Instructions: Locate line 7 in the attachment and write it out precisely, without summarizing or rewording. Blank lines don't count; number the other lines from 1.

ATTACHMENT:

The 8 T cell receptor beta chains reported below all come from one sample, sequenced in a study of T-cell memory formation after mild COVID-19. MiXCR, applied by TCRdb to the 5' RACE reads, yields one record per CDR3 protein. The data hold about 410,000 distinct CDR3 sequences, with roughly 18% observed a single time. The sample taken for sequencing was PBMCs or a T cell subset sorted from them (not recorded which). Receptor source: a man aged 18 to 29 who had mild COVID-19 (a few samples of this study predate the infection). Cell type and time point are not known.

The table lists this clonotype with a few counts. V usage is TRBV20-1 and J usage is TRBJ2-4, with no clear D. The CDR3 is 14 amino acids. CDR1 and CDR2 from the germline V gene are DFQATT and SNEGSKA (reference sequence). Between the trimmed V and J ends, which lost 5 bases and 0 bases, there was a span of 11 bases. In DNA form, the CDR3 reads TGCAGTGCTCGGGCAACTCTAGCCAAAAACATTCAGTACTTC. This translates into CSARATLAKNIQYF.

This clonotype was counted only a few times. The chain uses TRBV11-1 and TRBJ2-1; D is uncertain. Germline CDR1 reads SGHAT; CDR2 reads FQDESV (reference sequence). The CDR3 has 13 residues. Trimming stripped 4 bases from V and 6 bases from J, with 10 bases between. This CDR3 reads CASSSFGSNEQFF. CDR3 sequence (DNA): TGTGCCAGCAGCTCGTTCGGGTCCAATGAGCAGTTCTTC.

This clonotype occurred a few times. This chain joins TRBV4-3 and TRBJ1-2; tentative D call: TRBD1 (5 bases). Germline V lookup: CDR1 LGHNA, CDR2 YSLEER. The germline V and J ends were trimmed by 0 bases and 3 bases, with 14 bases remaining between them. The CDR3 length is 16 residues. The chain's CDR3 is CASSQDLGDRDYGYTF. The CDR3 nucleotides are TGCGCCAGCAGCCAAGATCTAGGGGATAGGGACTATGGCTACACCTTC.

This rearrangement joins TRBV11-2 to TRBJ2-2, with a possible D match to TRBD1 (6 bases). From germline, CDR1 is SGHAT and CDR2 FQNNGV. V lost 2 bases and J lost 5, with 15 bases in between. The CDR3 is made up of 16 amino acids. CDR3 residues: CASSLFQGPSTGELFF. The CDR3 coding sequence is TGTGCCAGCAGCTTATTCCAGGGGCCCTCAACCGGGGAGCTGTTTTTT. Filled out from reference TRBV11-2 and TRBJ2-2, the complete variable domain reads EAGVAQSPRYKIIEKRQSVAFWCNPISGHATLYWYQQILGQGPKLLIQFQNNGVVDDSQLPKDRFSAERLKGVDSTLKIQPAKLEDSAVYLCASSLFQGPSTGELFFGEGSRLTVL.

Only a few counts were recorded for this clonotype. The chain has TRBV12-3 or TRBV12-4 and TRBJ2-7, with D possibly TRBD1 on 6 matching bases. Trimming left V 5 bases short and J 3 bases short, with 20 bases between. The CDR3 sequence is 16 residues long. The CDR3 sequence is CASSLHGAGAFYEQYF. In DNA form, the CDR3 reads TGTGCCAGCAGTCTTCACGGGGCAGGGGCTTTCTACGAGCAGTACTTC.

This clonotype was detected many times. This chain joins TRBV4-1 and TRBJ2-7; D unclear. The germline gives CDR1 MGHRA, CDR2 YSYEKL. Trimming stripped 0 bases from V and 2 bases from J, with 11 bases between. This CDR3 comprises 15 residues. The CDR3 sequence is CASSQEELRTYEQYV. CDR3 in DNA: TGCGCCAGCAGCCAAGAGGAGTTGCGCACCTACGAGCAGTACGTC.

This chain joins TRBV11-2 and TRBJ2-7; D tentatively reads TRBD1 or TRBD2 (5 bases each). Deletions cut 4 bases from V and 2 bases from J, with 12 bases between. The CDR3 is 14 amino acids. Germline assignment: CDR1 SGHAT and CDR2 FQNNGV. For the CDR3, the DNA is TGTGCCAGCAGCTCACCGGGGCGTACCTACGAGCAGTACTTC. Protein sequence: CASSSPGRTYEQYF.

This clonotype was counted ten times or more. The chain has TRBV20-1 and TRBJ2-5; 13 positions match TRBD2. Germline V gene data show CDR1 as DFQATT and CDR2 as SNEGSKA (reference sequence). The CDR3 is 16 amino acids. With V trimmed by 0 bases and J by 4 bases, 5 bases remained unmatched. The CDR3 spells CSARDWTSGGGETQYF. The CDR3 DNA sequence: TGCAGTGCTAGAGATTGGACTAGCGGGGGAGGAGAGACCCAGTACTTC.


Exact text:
This clonotype was detected many times. This chain joins TRBV4-1 and TRBJ2-7; D unclear. The germline gives CDR1 MGHRA, CDR2 YSYEKL. Trimming stripped 0 bases from V and 2 bases from J, with 11 bases between. This CDR3 comprises 15 residues. The CDR3 sequence is CASSQEELRTYEQYV. CDR3 in DNA: TGCGCCAGCAGCCAAGAGGAGTTGCGCACCTACGAGCAGTACGTC.